Here are five ways to reduce the risk of Coronary Artery Disease
We have always heard that we are what we eat. That’s how the foods that we eat can affect our weight, hormones and the health of various organs, including our heart. Eating a healthy and balanced meal will help us reduce the risk of heart disease and stroke. Coronary arteries are the major blood vessels that supply blood, oxygen and nutrients to our heart, and a person faces Coronary Artery Disease (CAD) when these arteries become damaged or diseased. When plaque or cholesterol or fat-containing deposit settles in our arteries - this condition is referred to as atherosclerosis i.e. commonly known as hardening of the arteries. This plaque is the main reason that puts you at risk of getting coronary artery disease. When there is a build-up of plaque, they narrow the coronary arteries blocking or slowing the flow of blood and oxygen needed for proper heart function and this decreased blood flow may cause chest pain also known as‚ ‘angina’ in medical terms. Other symptoms observed include shortness of breath, dizziness, nausea and an irregular heartbeat.
The disease is multifactorial and the most important risk factors are tobacco or smoking, diabetes, a familial tendency to develop this condition, high blood pressure and an abnormally high cholesterol level in the blood. Atherosclerosis can also be seen due to various other reasons like sedentary lifestyle, obesity, and psychological stress. A complete blockage of these arteries can cause a heart attack and that’s why it is wise to make lifestyle changes to have a profound effect on improving coronary artery health.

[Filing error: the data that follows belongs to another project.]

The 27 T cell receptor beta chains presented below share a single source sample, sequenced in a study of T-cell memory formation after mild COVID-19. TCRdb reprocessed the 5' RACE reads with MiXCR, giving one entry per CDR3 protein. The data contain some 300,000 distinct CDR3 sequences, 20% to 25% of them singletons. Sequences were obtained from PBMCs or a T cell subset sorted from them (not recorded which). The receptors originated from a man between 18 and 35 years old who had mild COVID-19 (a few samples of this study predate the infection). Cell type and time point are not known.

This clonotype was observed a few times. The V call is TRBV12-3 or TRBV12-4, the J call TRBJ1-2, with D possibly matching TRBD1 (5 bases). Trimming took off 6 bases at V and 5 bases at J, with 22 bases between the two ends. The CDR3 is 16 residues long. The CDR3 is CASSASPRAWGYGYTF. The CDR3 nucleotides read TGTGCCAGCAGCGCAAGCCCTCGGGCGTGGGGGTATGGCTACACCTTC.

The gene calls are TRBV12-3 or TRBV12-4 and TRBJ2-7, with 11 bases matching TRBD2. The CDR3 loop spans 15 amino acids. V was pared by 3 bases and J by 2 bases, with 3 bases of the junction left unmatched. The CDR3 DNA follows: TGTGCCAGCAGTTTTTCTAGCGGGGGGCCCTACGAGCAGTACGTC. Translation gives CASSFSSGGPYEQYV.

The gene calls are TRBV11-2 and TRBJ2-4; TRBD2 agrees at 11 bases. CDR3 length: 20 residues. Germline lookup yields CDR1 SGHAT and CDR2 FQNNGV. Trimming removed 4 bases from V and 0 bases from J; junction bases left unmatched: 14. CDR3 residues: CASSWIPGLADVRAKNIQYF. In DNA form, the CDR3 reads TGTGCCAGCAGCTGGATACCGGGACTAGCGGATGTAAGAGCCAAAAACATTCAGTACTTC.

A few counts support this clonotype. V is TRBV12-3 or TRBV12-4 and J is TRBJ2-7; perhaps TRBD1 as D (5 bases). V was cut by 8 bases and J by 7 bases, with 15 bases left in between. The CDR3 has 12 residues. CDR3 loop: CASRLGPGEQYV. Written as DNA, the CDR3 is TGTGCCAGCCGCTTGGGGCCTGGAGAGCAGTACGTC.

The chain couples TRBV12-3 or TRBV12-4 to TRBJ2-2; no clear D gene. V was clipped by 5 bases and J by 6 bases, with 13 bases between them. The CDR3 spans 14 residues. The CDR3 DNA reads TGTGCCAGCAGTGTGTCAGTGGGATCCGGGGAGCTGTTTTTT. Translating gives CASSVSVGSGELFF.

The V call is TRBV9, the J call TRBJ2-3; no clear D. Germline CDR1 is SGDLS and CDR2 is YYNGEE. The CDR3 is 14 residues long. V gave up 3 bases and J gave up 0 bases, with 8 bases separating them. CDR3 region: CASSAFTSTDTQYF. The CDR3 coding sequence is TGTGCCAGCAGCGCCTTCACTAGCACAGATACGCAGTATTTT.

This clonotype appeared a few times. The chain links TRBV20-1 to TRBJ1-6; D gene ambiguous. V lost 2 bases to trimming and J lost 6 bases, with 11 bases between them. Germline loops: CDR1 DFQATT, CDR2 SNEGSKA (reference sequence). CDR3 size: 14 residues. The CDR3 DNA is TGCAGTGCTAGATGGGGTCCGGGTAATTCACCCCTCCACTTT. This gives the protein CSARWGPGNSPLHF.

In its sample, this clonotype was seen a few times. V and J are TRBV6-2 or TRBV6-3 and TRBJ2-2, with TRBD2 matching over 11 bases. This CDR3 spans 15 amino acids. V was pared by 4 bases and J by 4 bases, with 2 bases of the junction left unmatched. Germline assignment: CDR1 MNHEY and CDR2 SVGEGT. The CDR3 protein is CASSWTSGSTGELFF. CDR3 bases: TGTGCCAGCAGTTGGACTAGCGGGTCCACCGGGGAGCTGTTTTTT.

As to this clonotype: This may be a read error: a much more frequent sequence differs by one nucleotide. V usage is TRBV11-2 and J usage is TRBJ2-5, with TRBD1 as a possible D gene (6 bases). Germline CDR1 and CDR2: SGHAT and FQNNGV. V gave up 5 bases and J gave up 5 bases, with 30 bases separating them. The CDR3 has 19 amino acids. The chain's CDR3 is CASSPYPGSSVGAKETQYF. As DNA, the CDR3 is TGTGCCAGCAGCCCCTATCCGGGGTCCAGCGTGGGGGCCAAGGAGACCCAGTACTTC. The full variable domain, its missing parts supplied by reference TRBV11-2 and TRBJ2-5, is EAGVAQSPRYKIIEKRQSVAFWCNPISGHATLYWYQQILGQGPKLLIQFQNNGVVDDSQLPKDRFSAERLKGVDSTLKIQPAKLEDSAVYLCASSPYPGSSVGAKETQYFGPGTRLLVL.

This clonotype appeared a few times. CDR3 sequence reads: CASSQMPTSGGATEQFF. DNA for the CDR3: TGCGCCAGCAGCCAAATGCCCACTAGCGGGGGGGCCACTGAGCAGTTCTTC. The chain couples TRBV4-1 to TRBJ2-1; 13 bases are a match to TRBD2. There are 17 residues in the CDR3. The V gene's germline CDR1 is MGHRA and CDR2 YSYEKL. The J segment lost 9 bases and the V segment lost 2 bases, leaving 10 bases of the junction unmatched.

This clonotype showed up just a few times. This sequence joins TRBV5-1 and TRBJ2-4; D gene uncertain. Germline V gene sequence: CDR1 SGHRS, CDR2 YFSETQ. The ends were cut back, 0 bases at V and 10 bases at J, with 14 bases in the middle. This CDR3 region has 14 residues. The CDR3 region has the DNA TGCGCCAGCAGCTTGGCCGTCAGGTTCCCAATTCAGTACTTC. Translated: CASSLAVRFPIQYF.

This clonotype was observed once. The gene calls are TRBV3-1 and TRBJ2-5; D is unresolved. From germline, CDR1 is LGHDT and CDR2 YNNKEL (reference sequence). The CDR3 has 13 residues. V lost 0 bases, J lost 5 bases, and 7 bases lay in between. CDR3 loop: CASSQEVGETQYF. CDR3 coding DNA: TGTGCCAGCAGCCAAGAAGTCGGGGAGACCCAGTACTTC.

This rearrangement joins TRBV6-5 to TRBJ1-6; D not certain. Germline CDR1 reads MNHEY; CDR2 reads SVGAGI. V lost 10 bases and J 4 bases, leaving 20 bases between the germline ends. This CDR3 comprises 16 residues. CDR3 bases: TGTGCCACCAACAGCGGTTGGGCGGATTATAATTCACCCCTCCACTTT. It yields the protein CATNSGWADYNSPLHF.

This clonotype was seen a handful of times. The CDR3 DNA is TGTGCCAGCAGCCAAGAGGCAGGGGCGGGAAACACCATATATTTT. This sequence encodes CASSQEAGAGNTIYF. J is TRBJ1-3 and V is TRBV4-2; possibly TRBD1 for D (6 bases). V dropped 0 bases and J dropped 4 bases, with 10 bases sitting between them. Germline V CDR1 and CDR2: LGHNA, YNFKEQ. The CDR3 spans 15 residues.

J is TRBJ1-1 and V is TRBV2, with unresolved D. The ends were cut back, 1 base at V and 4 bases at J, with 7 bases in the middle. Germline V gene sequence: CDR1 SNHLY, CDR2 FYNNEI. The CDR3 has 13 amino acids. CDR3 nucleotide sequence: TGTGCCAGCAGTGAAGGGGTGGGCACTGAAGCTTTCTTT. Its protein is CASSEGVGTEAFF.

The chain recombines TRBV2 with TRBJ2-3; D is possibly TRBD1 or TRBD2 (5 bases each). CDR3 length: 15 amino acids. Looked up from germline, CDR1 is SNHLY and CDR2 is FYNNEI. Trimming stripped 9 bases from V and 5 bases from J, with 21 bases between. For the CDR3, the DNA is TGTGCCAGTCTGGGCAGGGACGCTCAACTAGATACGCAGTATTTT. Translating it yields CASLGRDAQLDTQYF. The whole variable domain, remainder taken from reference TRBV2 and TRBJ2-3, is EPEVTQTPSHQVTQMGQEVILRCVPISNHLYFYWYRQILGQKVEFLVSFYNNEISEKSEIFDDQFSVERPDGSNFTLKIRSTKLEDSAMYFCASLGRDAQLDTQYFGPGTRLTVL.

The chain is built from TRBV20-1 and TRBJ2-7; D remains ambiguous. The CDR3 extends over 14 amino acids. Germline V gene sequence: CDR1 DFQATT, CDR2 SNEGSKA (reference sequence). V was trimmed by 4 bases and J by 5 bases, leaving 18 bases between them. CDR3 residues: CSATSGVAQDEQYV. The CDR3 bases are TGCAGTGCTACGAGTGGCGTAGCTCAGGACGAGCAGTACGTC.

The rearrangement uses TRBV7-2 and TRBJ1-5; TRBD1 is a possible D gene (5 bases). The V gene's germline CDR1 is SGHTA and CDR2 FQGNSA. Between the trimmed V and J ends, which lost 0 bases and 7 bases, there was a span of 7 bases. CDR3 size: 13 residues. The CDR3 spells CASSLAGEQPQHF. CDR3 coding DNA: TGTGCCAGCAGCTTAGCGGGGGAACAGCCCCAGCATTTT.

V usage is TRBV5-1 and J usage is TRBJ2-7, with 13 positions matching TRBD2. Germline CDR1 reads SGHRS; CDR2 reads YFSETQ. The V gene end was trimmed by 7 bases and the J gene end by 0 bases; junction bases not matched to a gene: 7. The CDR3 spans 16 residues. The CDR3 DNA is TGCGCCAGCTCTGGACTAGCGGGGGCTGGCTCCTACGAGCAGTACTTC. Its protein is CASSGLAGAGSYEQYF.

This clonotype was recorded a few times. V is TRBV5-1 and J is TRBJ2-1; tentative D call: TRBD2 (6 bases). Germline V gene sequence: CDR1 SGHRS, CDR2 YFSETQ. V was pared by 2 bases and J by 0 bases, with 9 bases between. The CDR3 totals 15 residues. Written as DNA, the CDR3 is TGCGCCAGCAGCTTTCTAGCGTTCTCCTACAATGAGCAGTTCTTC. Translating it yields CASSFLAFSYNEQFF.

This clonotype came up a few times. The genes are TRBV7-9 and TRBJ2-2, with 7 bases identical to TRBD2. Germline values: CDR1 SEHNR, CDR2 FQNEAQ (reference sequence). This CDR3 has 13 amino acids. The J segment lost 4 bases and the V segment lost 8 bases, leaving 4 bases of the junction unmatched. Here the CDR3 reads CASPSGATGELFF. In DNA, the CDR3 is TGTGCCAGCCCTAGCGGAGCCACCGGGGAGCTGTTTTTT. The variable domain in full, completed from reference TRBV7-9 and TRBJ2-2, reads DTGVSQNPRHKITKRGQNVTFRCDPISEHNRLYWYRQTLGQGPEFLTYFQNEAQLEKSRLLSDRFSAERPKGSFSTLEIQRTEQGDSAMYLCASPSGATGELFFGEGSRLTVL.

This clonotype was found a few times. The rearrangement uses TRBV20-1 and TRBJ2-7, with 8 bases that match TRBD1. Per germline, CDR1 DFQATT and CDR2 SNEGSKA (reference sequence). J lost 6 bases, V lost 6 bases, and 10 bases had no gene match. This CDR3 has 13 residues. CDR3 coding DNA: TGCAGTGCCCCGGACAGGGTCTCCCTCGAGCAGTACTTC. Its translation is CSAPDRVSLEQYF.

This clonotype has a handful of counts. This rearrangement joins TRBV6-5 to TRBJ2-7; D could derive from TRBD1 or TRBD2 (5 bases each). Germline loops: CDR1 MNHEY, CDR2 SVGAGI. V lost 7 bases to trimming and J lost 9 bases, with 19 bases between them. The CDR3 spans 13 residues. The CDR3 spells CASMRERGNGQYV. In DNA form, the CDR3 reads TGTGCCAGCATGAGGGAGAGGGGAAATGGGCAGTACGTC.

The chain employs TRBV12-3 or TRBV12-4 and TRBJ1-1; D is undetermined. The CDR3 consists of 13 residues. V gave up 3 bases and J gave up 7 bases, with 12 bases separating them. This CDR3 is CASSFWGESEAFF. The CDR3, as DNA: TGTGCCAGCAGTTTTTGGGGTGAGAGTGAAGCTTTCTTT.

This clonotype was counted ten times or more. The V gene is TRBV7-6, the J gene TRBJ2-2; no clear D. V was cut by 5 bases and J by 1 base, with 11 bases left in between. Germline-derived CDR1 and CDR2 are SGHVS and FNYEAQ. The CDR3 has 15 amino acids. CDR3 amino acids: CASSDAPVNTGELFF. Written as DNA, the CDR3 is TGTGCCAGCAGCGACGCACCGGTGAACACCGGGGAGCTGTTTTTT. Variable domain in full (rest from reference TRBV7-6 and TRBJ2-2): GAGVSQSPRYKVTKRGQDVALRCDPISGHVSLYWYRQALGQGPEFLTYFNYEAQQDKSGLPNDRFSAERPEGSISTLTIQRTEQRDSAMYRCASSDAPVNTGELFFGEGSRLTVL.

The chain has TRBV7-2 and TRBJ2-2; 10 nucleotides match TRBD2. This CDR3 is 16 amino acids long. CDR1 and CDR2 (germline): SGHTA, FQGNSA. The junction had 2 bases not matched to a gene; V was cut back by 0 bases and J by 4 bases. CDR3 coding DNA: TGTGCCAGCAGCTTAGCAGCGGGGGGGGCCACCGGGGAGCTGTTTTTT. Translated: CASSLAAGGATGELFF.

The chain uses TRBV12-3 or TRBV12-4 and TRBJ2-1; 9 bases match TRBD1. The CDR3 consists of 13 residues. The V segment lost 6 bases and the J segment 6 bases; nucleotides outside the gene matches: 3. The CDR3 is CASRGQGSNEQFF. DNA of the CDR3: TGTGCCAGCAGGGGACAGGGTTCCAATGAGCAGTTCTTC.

General recommendations to help you tackle CAD:
We all know certain foods which are not heart or health-friendly and we shouldn’t eat them. However, it’s often tough to change our lifestyle and eating habits but still working on making healthier food choices and keeping our heart healthy isn’t as hard as it sounds! Let’s look at following the guidelines given below:
• Choose healthy fats: When it comes to heart health, fats are always termed as bad, but it’s only the transfat and overconsumption of oils or fat which is bad for our health. Some fats are actually good for our body like Medium Chain Triglycerides (MCT’s) from coconut oil or A2 ghee which when taken in moderation works on controlling the inflammation from our body. Omega-3 fats found in walnut, flaxseed and fish are also healthy choices as they are really good for the heart and brain, plus help in controlling inflammation. The bad fats from junk or processed or fried food should be avoided. Cold-pressed or unrefined oils like sesame, mustard, groundnut, rice bran oil can be used for cooking but in moderation.
• Staying active: Movement or activity is very important to have proper blood circulation which automatically reduces the pressure from the heart and doesn’t allow plaque formation to happen. Try to engage in daily physical activity, at least a 30 to 45-minute brisk walk, 10,000 steps, cardio workouts, yoga, swimming and aerobic exercises.
• Hydrate: Water is the most essential macronutrient that we always forget to focus on. Seventy to 80 per cent of our body is made up of water and if we don’t drink an adequate amount, it will put a strain on our organs and make us feel sluggish. Drinking water is also important for detoxification, proper circulation and ensuring that plaque doesn’t get deposited in the arteries. Try and drink around 2.5 to three litres of water daily to help your body eliminate toxins.
• Bulk with fibre: Fibre is essential to bind with the bad fat in our body and its elimination. Soluble fiber which is easily found in many grains and fruits helps us reduce the total blood cholesterol levels by lowering the LDL or bad cholesterol in the body. A fibre-rich diet has also shown to have heart-health benefits, such as reducing hypertension, inflammation and plaque deposits.
•Watch how you cook: Instead of frying, go for healthy cooking options like steaming, baking, broiling, sauteing, stir-frying, grilling, poaching and roasting.
The writer is the Chief Nutrition Officer, Luke Coutinho Holistic Healing Systems. She is a clinical nutritionist with a focus on healthy lifestyle choices.
Photo courtesy: Jonathan Borba on Unsplash